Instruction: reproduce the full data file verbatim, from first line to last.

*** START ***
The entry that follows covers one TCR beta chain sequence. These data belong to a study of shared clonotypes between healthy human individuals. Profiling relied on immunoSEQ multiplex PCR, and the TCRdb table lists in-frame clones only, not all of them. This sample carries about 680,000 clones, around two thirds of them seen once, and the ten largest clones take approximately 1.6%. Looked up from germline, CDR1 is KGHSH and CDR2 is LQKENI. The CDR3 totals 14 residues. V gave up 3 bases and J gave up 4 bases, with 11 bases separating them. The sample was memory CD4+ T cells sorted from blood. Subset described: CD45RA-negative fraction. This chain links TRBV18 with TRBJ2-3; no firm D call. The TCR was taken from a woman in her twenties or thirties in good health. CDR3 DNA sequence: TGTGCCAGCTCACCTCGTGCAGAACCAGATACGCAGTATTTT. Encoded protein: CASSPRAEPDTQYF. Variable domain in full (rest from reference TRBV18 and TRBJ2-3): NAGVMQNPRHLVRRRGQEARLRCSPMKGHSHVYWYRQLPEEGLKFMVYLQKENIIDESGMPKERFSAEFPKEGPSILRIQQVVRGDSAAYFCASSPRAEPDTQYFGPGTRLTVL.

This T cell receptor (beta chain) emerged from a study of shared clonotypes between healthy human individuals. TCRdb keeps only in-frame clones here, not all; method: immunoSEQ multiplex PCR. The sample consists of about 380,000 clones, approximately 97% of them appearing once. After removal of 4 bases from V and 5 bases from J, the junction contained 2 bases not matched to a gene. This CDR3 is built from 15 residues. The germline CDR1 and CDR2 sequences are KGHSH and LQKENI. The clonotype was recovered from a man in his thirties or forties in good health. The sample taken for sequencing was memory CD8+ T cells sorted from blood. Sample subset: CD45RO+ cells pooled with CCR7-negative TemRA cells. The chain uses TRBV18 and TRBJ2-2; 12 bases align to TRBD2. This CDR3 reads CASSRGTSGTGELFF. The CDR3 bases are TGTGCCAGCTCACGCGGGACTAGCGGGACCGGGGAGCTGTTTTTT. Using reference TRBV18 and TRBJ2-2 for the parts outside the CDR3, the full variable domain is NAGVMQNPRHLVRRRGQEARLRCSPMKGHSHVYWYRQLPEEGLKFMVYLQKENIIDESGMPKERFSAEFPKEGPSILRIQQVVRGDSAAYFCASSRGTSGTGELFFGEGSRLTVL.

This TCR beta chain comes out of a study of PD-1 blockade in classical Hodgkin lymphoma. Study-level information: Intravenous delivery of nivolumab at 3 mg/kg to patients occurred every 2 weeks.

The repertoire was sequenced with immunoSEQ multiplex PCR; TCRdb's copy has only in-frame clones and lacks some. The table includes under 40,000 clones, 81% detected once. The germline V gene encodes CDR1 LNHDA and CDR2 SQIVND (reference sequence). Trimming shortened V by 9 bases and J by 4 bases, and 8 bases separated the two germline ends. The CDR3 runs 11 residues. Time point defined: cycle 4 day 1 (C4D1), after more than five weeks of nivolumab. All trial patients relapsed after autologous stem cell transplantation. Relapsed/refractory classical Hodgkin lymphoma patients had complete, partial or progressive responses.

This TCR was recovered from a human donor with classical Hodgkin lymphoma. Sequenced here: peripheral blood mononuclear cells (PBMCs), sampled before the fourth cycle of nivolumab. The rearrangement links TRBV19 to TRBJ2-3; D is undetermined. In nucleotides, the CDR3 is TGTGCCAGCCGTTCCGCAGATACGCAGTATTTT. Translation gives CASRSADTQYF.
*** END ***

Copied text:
The entry that follows covers one TCR beta chain sequence. These data belong to a study of shared clonotypes between healthy human individuals. Profiling relied on immunoSEQ multiplex PCR, and the TCRdb table lists in-frame clones only, not all of them. This sample carries about 680,000 clones, around two thirds of them seen once, and the ten largest clones take approximately 1.6%. Looked up from germline, CDR1 is KGHSH and CDR2 is LQKENI. The CDR3 totals 14 residues. V gave up 3 bases and J gave up 4 bases, with 11 bases separating them. The sample was memory CD4+ T cells sorted from blood. Subset described: CD45RA-negative fraction. This chain links TRBV18 with TRBJ2-3; no firm D call. The TCR was taken from a woman in her twenties or thirties in good health. CDR3 DNA sequence: TGTGCCAGCTCACCTCGTGCAGAACCAGATACGCAGTATTTT. Encoded protein: CASSPRAEPDTQYF. Variable domain in full (rest from reference TRBV18 and TRBJ2-3): NAGVMQNPRHLVRRRGQEARLRCSPMKGHSHVYWYRQLPEEGLKFMVYLQKENIIDESGMPKERFSAEFPKEGPSILRIQQVVRGDSAAYFCASSPRAEPDTQYFGPGTRLTVL.

This T cell receptor (beta chain) emerged from a study of shared clonotypes between healthy human individuals. TCRdb keeps only in-frame clones here, not all; method: immunoSEQ multiplex PCR. The sample consists of about 380,000 clones, approximately 97% of them appearing once. After removal of 4 bases from V and 5 bases from J, the junction contained 2 bases not matched to a gene. This CDR3 is built from 15 residues. The germline CDR1 and CDR2 sequences are KGHSH and LQKENI. The clonotype was recovered from a man in his thirties or forties in good health. The sample taken for sequencing was memory CD8+ T cells sorted from blood. Sample subset: CD45RO+ cells pooled with CCR7-negative TemRA cells. The chain uses TRBV18 and TRBJ2-2; 12 bases align to TRBD2. This CDR3 reads CASSRGTSGTGELFF. The CDR3 bases are TGTGCCAGCTCACGCGGGACTAGCGGGACCGGGGAGCTGTTTTTT. Using reference TRBV18 and TRBJ2-2 for the parts outside the CDR3, the full variable domain is NAGVMQNPRHLVRRRGQEARLRCSPMKGHSHVYWYRQLPEEGLKFMVYLQKENIIDESGMPKERFSAEFPKEGPSILRIQQVVRGDSAAYFCASSRGTSGTGELFFGEGSRLTVL.

This TCR beta chain comes out of a study of PD-1 blockade in classical Hodgkin lymphoma. Study-level information: Intravenous delivery of nivolumab at 3 mg/kg to patients occurred every 2 weeks.

The repertoire was sequenced with immunoSEQ multiplex PCR; TCRdb's copy has only in-frame clones and lacks some. The table includes under 40,000 clones, 81% detected once. The germline V gene encodes CDR1 LNHDA and CDR2 SQIVND (reference sequence). Trimming shortened V by 9 bases and J by 4 bases, and 8 bases separated the two germline ends. The CDR3 runs 11 residues. Time point defined: cycle 4 day 1 (C4D1), after more than five weeks of nivolumab. All trial patients relapsed after autologous stem cell transplantation. Relapsed/refractory classical Hodgkin lymphoma patients had complete, partial or progressive responses.

This TCR was recovered from a human donor with classical Hodgkin lymphoma. Sequenced here: peripheral blood mononuclear cells (PBMCs), sampled before the fourth cycle of nivolumab. The rearrangement links TRBV19 to TRBJ2-3; D is undetermined. In nucleotides, the CDR3 is TGTGCCAGCCGTTCCGCAGATACGCAGTATTTT. Translation gives CASRSADTQYF.